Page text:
Vitamin D

What it does in the body

Vitamin D is often referred to as the “sunshine vitamin” as a result of its photochemical production in the skin by the action of sunlight or ultraviolet light on 7-deyhydrocholesterol, a component found in the epidermis or the outer layer of the skin.  By promoting calcium absorption, vitamin D helps to form and maintain strong bones and works in concert with a number of other vitamins, minerals and hormones to promote bone mineralization. Without vitamin D, bones can become thin, brittle or misshapen. Vitamin D deficiency results in rickets in children and osteomalacia in adults.

Food Sources

  • Sources of Vitamin D include cod liver oil, salmon, mackerel, tuna fish, milk, egg, liver, beef and cheese.1

Recommended Dietary Allowance

  • The US RDA for Vitamin D is 200-400 IU/day. Health Canada recommends a minimum intake of 5 micrograms (200 IU) a day and upper level of 50 micrograms (2,000 IU).2

Orthomolecular Dosage Range: Very much higher than RDA levels.

  • 1,500 IU of D3/day. Orthomolecular physicians may recommend thousands of mg/day during illness.

Orthomolecular Medicine News Service, October 3, 2007. Vitamin D Boosts Health, Cuts Cancer Risk in Half.
Saul AW. Vitamin D: Deficiency, diversity and dosage. J Orthomolecular Med, 2003. Vol 18, No 3 and 4, p 194-204.

Vitamin D-deficiency rickets is surprisingly persistent in Canada, particularly among children who reside in the north and among infants with darker skin who are breast-fed without additional vitamin D supplementation. Since there were no reported cases of breast-fed children having received regular vitamin D (400 IU/d) from birth who developed rickets, the current guidelines for rickets prevention can be effective, but are not being consistently implemented. The exception appears to be infants, including those fed standard infant formula, born to mothers with a profound vitamin D deficiency, in which case the current guidelines may not be adequate to rescue infants from the vitamin D-deficient state.3,4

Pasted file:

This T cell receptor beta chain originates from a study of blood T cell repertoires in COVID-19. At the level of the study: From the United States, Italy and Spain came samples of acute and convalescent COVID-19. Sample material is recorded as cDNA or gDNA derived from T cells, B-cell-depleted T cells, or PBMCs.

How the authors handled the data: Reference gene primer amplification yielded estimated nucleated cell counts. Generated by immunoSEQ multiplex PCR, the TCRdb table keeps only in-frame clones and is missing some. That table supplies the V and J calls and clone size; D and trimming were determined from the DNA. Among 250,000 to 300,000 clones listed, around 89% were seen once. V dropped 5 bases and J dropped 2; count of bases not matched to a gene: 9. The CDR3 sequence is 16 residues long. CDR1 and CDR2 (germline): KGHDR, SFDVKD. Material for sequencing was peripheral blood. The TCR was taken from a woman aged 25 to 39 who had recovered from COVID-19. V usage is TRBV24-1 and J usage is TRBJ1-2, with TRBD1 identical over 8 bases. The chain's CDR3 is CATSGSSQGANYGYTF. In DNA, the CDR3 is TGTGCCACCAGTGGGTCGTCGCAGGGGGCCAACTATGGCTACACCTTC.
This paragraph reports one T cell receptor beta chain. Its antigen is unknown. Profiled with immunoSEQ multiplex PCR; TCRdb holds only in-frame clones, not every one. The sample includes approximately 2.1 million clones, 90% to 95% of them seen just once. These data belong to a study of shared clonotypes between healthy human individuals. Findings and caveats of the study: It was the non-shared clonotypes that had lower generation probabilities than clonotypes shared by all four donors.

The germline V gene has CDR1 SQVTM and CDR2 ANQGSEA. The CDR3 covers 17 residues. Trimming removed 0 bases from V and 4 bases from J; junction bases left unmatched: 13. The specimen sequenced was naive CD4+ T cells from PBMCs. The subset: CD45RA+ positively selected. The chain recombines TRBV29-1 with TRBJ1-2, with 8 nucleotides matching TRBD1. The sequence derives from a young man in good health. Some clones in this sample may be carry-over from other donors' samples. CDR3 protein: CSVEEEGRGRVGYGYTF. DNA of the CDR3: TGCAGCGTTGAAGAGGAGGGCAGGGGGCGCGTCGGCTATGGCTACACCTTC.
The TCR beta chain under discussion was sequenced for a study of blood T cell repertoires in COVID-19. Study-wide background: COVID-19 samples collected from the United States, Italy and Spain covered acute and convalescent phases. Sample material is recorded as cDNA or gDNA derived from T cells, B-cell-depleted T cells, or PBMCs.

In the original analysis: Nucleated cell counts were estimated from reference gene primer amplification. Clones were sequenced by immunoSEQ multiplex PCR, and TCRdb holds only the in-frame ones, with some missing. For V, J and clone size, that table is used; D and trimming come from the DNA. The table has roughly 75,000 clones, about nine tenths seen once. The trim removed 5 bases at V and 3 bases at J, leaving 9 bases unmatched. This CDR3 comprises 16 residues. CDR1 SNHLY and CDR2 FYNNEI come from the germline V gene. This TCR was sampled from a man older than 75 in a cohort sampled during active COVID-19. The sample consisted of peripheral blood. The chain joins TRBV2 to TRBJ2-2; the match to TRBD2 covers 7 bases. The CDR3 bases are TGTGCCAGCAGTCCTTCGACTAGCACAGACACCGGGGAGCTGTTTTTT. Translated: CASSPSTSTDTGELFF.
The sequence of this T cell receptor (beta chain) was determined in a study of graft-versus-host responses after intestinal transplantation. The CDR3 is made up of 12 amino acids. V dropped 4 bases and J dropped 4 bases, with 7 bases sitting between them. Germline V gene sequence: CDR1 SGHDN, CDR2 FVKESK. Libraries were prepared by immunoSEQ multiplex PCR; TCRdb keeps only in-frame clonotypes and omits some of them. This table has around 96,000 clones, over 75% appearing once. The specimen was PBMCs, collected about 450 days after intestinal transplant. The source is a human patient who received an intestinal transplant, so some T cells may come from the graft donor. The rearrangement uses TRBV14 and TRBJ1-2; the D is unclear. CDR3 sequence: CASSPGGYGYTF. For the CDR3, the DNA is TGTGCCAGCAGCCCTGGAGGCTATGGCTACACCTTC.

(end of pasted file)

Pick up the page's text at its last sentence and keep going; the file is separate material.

Vitamin D is also preventive, and therapeutic, for a wide variety of other diseases.

“There is growing evidence that the “sunshine vitamin” may be vastly more important to human health than previously thought and commonly taught. Vitamin D metabolite (1,25-dihydroxyvitamin D) receptors (VDR), writes Michael F. Holick, M.D., “are present not only in the intestine and bone, but in a wide variety of other tissues, including the brain, heart, stomach, pancreas, activated T and B lymphocytes, skin, gonads, etc. 1,25(OH)(2)D is one of the most potent substances to inhibit proliferation of both normal and hyperproliferative cells and induce them to mature. . . Chronic vitamin D deficiency may have serious adverse consequences, including increased risk of hypertension, multiple sclerosis, cancers of the colon, prostate, breast, and ovary, and type 1 diabetes.”5    (From: Saul AW. Vitamin D: Deficiency, diversity and dosage. J Orthomolecular Med, 2003. Vol 18, No 3 and 4, p 194-204.


1  Canadian Health Network. Public Helath Agency.
2  Ibid.
3  Vitamin D-deficiency rickets among children in Canada
Leanne M. Ward, MD, Isabelle Gaboury, MSc, Moyez Ladhani, MD and Stanley Zlotkin, MD PhD
5 Holick MF. Vitamin D: A millenium perspective. J. Cell. Biochem. 88: 296-307. 2003.